Jay Bachhuber is a researcher at the Center for Children and Technology, part of the Education Development Center. With support from the Bill and Linda Gates Foundation, Bachhuber and CCT are developing handheld games and research that target struggling middle-grade readers, whose limited comprehension skills often hold them back from full exploration of difficult content. Before joining CCT, he worked as a freelance game designer, curriculum designer and writer on a number of domestic and international educational gaming projects. He’s also managed an after-school program in New York City where students studied game design and partnered with a game studio to create an award-winning video game about Hurricane Katrina.
T&L contributing editor Matt Bolch spoke with Bachhuber about his views on education and gaming.
Explain the goals of Center for Children and Technology
Researchers at CCT explore innovative ways that technology can enhance teaching and learning in formal and informal settings, for people of all ages. We both develop new educational tools and study existing ones with the goal of helping technology better serve the needs of learners and teachers.
How does technology help struggling students learn?
I don’t think that digital technology is inherently more useful than any other type of learning tool, but well-designed and well-implemented digital technology has certain unique attributes that can benefit learners. Specifically, I work with digital games, and they can allow students to model and manipulate complex systems, assume different persona and act within those roles and facilitate collaboration between peers. Digital games can also provide instant feedback to scaffold the learning process and serve as safe spaces within which learners explore and transgress in meaningful ways.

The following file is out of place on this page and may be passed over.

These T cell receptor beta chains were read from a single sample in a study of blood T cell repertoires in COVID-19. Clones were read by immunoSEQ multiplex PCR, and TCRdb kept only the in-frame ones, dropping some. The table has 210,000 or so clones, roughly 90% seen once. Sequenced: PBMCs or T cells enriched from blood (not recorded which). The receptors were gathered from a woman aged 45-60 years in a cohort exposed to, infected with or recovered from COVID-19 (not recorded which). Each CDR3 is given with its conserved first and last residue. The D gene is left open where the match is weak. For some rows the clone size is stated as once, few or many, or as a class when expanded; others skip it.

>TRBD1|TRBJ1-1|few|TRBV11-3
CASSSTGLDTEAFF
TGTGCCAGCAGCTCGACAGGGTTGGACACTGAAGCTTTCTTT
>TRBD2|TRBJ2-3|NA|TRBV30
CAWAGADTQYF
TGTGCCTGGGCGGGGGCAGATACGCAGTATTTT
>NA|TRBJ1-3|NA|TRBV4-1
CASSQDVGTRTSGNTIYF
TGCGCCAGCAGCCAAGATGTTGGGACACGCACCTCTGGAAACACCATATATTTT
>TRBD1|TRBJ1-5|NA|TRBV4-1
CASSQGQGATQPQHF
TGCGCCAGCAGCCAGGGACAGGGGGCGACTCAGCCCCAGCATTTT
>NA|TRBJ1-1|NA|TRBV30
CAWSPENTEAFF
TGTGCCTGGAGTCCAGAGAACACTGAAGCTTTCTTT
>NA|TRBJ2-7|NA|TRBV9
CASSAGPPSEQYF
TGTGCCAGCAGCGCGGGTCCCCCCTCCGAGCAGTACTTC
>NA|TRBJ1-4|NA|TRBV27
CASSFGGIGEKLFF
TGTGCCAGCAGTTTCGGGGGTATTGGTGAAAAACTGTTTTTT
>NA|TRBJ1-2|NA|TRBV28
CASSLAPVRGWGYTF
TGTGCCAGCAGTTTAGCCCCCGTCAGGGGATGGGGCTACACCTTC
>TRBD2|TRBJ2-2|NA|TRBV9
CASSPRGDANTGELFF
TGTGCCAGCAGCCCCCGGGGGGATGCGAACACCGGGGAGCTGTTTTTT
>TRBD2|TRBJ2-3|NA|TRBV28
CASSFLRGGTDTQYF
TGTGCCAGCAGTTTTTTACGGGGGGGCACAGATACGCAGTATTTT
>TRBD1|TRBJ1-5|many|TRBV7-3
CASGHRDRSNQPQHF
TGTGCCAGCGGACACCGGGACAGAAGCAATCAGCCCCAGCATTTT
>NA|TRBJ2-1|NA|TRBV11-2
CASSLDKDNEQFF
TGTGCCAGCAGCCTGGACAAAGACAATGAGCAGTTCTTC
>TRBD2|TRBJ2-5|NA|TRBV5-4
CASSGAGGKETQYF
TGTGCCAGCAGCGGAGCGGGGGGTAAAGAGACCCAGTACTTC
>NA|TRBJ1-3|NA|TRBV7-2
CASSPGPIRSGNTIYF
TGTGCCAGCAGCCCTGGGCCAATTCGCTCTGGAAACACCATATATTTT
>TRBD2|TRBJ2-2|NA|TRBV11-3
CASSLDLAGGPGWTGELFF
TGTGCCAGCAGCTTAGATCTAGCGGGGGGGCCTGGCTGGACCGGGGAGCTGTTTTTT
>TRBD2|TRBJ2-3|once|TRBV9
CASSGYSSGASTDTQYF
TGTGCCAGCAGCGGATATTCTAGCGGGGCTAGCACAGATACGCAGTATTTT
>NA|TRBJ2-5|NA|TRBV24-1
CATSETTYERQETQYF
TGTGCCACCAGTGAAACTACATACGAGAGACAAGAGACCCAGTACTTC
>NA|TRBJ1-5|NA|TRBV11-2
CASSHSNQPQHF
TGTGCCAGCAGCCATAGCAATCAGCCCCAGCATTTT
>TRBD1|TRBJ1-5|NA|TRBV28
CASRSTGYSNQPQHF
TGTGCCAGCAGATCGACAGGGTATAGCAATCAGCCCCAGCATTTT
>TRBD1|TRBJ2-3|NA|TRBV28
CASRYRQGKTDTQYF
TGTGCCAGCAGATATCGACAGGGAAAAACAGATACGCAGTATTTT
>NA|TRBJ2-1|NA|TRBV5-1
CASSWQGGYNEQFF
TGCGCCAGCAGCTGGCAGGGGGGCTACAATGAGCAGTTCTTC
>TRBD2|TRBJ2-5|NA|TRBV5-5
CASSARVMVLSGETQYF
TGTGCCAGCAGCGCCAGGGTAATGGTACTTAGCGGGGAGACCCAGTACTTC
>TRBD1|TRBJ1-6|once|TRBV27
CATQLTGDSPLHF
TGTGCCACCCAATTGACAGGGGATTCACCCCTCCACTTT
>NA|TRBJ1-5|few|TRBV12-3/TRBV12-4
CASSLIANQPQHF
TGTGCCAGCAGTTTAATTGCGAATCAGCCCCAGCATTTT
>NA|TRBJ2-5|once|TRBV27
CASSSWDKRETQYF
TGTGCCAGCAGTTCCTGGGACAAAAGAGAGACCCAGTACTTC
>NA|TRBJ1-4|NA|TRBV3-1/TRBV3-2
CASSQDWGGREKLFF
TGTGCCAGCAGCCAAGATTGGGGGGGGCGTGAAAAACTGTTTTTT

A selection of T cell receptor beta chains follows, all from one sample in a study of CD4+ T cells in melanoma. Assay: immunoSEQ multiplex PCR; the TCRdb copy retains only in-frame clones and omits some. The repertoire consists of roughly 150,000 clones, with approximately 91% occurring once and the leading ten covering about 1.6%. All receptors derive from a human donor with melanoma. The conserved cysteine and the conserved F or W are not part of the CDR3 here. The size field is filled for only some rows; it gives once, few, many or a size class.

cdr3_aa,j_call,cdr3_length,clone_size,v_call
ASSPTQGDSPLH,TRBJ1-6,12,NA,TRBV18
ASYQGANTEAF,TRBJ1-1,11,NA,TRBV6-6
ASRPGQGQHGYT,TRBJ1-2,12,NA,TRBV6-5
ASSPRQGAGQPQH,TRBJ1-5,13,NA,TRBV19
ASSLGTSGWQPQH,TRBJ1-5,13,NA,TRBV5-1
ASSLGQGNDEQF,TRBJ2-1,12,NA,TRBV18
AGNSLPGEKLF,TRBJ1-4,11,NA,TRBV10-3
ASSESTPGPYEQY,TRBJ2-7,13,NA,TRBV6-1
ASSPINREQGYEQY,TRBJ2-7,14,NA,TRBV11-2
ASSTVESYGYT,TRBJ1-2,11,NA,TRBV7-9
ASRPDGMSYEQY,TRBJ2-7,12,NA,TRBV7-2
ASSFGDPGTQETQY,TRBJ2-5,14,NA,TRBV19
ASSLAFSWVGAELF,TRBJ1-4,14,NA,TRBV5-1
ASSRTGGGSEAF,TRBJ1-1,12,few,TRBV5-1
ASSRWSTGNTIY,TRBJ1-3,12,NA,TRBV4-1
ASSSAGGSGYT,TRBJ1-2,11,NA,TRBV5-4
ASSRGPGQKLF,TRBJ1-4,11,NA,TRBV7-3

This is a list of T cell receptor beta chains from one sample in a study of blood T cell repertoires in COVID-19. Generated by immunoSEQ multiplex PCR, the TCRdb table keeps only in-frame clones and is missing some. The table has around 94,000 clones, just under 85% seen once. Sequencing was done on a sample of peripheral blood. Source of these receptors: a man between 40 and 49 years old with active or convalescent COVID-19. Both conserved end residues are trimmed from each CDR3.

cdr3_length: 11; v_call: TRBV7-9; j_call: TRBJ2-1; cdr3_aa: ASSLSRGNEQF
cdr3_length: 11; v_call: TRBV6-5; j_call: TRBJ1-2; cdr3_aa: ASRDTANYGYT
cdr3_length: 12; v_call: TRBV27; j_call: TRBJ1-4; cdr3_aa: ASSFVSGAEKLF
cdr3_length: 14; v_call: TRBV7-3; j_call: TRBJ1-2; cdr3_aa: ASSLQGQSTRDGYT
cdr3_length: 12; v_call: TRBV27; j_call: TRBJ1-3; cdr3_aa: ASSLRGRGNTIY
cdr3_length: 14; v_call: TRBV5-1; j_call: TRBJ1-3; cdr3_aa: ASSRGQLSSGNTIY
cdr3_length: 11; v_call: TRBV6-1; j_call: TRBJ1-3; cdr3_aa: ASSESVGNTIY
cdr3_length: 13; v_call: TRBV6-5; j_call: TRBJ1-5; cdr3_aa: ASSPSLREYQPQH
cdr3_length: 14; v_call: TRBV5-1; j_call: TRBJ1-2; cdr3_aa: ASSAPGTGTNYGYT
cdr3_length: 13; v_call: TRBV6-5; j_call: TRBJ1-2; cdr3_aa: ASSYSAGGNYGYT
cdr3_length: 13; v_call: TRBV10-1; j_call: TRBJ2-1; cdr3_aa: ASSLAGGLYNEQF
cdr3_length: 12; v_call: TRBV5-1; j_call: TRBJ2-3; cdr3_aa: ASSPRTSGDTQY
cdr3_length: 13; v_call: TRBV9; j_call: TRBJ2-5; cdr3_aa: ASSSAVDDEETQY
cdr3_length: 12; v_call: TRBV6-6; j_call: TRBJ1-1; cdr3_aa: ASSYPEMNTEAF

What are you and CCT working on presently?
Currently, I’m involved in the formative research and design of two game projects for the Nintendo DS: Portable Word Play and Possible Worlds. PWP is a pair of games that focuses on middle school literacy, allowing players to use images and text to play with multiple word meanings. There are four games comprising Possible Worlds, each one addressing a different common misconception related to seventh-grade science topics.